Finally the winds abated and we decided to make our break for Santiago on Thursday.

Sunshine and sunny smiles as we set off.

Sunshine and sunny smiles as we set off.

It was perfect sailing to begin with, but as soon as we cleared São Vincente, the wind got up and we were back in the same sort of ‘washing machine’ waves that we had, coming down from the Canaries.

We sailed over night and decided to stop in Tarrafal on the north end of the island to break the journey down to Praia.

Our anchorage in Tarrafall.

Our anchorage in Tarrafall.

We anchored amongst four or five other boats and had an early night to catch up on our sleep. Unfortunately we put our anchor alarm on after we had moored, which meant it went off when we swung with the tide or the wind changed slightly. It seems that Jenni and I are the only ones able to detect the alarm, so I was up 8 times in the night to check our position, whilst Dan and Marcus slept peacefully on.

In the morning, I was aware of voices nearby and welcomed the distraction from fruitlessly trying to get back to sleep. Once more into the cockpit, once more!

It turned out to be the local fishermen making their way out into the bay.

Fishing boats heading out into the bay.

Fishing boats heading out into the bay.

Look outs perched on top of the wheel house.

Look outs perched on top of the wheel house.

Each boat had at least half a dozen men on the bigger boat and towed two more in the boat behind……..so many families reliant on the catch. Luckily we don’t have to catch fish to live……we wouldn’t survive!

Later, one of the fishermen came along side and sold us two big red grouper. Jenni is learning as many new skills as she can get her hands on. To add to her newly acquired bread and yoghurt making and knitting skills, she learnt how to gut the fish today.

Gutting and cleaning our dinner.

Gutting and cleaning our dinner.

Ready for the Barbeque!

Ready for the Barbeque!

On Friday, we spotted a stage being erected at one of the cafés next to the beach and thought no more of it. We went ashore and having set off in the little dinghy, that served us so well when the kids were little, we got about 50yds and all got very wet so we turned back to lower the big one!

How ones memory plays havoc with the reality of the here and now……….. being bigger and heavier than back then it was obvious there was no way we could all fit into what is little more than a rubber ring with a floor and say dry!

 Braving the swell and breaking waves on the beach, we were helped ashore by a ‘boat minder’ who said he would guard our boat for a fiver. We have read a lot of bad press about dinghy thefts in the Cape Verdes and so took up his offer.

We wandered around the town, which had wide cobbled streets, not a super m

arket in sight and a lot of small shops that have open doors, but no shop windows, so you have to pop your head in to see what’s on sale.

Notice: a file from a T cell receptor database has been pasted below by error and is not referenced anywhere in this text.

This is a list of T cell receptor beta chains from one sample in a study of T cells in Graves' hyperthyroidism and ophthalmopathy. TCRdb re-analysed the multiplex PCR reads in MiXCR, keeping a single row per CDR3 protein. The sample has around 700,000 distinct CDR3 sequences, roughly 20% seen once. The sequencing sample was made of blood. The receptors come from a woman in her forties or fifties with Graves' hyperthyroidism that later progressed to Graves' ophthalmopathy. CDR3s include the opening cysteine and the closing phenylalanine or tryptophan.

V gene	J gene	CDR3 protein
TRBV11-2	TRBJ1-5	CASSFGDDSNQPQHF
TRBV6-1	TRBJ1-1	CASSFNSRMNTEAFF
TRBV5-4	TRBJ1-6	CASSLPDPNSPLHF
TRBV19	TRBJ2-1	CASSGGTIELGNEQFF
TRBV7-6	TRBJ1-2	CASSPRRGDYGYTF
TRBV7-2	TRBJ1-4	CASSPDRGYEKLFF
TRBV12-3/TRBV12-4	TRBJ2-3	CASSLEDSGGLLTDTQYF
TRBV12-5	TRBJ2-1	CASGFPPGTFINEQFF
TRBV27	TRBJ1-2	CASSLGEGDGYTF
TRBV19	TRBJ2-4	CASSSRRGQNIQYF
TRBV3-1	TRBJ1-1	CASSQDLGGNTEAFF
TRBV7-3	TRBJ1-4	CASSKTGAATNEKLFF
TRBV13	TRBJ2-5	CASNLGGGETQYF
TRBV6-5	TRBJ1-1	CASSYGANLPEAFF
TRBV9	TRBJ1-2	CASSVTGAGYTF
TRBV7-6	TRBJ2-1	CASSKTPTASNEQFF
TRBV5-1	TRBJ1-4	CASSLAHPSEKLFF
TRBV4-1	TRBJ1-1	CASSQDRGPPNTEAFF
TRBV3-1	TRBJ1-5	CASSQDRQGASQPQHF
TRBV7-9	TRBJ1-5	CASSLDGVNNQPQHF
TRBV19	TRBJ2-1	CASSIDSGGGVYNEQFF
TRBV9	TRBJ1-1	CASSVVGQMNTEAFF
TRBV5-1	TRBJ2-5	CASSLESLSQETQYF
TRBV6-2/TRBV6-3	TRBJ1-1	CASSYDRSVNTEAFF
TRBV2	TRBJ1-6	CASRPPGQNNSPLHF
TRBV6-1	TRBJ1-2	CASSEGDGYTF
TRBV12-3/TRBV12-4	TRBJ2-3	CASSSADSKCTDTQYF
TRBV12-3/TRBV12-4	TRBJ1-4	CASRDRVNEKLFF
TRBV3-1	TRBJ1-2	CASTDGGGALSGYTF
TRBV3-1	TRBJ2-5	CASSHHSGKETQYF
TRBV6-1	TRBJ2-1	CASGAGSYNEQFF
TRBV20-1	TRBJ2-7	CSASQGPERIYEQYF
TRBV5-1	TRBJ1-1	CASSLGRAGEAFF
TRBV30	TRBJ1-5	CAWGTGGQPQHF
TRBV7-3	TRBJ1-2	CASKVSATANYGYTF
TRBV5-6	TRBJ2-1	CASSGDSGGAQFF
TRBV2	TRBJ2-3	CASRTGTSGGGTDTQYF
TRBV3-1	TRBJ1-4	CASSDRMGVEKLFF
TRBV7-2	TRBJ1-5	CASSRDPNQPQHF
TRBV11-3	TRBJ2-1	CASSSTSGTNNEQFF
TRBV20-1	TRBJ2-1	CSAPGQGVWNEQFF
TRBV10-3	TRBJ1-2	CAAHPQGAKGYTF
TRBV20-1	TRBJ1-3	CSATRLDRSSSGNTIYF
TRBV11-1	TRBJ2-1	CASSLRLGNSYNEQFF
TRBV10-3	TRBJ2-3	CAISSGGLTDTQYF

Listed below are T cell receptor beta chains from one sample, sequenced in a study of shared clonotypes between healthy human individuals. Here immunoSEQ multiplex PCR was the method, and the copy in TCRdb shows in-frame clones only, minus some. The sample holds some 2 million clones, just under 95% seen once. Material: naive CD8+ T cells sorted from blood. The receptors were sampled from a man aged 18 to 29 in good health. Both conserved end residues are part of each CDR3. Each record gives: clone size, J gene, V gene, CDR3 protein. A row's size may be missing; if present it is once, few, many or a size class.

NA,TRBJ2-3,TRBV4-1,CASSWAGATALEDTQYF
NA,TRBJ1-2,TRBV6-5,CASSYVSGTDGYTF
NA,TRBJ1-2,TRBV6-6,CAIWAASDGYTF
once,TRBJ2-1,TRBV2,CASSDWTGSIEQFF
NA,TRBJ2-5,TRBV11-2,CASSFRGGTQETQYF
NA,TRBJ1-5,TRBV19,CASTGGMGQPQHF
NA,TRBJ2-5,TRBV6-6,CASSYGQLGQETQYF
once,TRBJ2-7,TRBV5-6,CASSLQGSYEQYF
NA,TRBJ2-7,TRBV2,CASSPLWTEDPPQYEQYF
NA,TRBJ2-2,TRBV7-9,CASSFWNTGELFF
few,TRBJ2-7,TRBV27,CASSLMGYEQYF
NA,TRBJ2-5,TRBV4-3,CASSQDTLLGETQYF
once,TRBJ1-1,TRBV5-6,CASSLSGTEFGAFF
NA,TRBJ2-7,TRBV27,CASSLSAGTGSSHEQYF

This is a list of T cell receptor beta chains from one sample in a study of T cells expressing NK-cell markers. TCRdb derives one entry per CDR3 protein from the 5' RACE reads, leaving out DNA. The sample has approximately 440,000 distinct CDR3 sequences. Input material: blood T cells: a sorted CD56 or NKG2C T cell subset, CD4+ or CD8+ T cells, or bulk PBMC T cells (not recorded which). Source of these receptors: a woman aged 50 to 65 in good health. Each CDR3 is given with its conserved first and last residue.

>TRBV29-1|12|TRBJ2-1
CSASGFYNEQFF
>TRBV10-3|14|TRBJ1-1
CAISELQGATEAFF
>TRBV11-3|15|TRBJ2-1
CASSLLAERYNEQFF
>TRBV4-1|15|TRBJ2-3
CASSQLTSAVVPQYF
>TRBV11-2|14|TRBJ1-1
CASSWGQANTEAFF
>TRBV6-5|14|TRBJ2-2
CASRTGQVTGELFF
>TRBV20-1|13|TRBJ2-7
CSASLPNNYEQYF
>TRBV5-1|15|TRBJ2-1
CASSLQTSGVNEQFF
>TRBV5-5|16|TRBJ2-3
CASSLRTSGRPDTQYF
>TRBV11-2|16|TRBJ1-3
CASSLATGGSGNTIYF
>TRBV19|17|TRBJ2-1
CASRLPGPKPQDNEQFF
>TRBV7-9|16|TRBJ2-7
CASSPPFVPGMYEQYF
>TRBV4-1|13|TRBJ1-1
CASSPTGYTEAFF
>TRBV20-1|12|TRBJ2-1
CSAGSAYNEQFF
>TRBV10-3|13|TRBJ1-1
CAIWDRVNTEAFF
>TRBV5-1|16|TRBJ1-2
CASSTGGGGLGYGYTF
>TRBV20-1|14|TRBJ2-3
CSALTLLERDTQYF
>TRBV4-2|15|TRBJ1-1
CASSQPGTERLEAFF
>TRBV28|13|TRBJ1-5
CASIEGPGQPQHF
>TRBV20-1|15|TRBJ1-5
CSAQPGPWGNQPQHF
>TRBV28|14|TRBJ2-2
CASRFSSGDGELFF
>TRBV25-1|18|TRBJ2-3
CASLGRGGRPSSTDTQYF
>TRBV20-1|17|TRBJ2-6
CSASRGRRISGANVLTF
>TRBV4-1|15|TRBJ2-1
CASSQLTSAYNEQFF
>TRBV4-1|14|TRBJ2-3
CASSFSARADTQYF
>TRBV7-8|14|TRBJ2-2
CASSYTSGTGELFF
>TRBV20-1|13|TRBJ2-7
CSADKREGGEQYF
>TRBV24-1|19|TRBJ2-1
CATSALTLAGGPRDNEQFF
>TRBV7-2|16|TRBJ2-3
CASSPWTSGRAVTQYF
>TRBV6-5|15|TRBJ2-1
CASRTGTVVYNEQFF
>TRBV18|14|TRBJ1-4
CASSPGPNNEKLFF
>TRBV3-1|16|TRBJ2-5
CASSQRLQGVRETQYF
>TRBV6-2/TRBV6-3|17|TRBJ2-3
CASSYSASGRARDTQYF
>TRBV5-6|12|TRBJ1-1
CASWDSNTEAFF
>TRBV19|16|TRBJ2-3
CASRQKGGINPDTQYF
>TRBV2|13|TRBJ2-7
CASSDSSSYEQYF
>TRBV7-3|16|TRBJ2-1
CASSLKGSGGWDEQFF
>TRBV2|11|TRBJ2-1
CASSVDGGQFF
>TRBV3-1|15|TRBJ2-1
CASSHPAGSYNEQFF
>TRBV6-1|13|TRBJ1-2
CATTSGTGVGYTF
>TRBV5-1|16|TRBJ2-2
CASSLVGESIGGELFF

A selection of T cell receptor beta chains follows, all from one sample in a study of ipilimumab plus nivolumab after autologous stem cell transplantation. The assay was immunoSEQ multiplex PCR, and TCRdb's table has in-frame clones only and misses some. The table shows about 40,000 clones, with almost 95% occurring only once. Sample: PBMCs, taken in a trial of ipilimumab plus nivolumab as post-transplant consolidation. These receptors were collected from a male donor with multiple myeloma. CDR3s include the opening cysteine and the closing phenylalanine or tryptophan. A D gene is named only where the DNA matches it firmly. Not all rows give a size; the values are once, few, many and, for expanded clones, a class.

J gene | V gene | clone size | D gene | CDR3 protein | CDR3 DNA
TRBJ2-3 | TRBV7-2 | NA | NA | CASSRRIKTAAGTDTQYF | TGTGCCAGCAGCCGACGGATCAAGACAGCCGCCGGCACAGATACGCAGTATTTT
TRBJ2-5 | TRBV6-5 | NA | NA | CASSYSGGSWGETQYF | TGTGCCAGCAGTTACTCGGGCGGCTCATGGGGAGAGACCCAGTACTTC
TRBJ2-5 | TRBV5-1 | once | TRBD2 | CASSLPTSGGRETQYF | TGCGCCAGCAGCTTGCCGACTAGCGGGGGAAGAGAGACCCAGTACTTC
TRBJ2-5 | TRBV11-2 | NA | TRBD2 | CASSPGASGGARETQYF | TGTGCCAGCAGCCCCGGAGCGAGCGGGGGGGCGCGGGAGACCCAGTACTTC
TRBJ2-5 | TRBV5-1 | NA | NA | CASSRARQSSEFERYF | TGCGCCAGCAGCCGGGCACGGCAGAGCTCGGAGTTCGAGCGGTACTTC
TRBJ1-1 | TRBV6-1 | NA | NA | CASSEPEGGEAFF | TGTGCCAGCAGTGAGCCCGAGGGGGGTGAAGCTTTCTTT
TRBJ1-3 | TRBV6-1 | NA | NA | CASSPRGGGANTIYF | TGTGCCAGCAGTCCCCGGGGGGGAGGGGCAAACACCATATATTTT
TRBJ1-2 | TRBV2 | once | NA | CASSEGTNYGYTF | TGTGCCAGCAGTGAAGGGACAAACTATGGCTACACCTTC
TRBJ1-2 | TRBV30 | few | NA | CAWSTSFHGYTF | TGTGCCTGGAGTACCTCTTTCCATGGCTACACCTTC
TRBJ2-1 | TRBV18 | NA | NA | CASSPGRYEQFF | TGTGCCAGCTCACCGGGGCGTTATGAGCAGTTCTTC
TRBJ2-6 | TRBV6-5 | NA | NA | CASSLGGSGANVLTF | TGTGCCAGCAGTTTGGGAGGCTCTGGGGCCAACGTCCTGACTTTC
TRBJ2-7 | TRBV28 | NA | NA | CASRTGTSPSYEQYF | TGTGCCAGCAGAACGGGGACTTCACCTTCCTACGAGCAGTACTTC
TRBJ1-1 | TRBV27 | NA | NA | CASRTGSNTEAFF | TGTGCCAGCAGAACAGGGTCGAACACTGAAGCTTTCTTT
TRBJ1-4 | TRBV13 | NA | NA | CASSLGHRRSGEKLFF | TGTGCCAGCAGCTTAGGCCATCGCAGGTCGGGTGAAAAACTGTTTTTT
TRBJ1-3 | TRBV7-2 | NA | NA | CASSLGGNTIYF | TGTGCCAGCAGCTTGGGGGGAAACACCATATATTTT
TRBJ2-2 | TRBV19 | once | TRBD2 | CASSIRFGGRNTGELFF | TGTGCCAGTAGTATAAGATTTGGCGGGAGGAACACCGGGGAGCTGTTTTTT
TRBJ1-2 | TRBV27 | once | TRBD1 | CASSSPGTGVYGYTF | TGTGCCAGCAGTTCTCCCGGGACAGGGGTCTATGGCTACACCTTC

We returned to the boat and were treated to the sound check for the stage we had seen being put up. The sound check was tame compared to the music that struck up at 10pm and went through until 6am. Sound carries so well over water!
At 10am we pulled up the anchor and set sail for Praia in the south of the island. On the way it was calm enough for Jenni to do ‘the swingy thing’………when they were little we used to strap them into the bosun’s chair and they could push themselves off from the bow, swing out away from the boat and land on the stern

Jenni doing ,the swingy thing'.

Jenni doing ,the swingy thing’.

…….great fun, but again a trick that is easier on a smaller boat and not as a heavier adult!!
After collecting bruises to her feet, knees, leg and a whopper on the back of her thigh, Dan had his go.

Dan's bruise free go!

Dan’s bruise free go!

He’s always been the one to let Jenni go first and learn by her mistakes!!
We got to Praia at about 6pm, just as the sun was setting

Sun set over Praia lighthouse.

Sun set over Praia lighthouse.

and were looking forward to a calm night, before exploring in the morning.

We have had a great time here in Mindelo. To think we nearly didn’t come here after reading the cruising guides!

We have met and made more friends and old friends have turned up and caught up. Dan and Jenni are delighted to have met up with their Swedish friends, Sven and Kirsten, on a 30 ft steel yacht ‘Ash’. We are so pleased that there are a lot of young people, Scandinavians mostly, who have decided to sail now rather than wait for retirement. I was a bit concerned that the Crew would be surrounded by people our age all the time, but the age range so far is from 5 to 75. There has been a lot of socialising and late nights, repairs and restocking as well as some sight seeing.
The neighbouring island is called Santo Antao and is well worth a visit. Several Yachties had told us about getting a minibus tour, so I booked a bus and by the evening we had eight to catch the 8 o’clock ferry the next morning.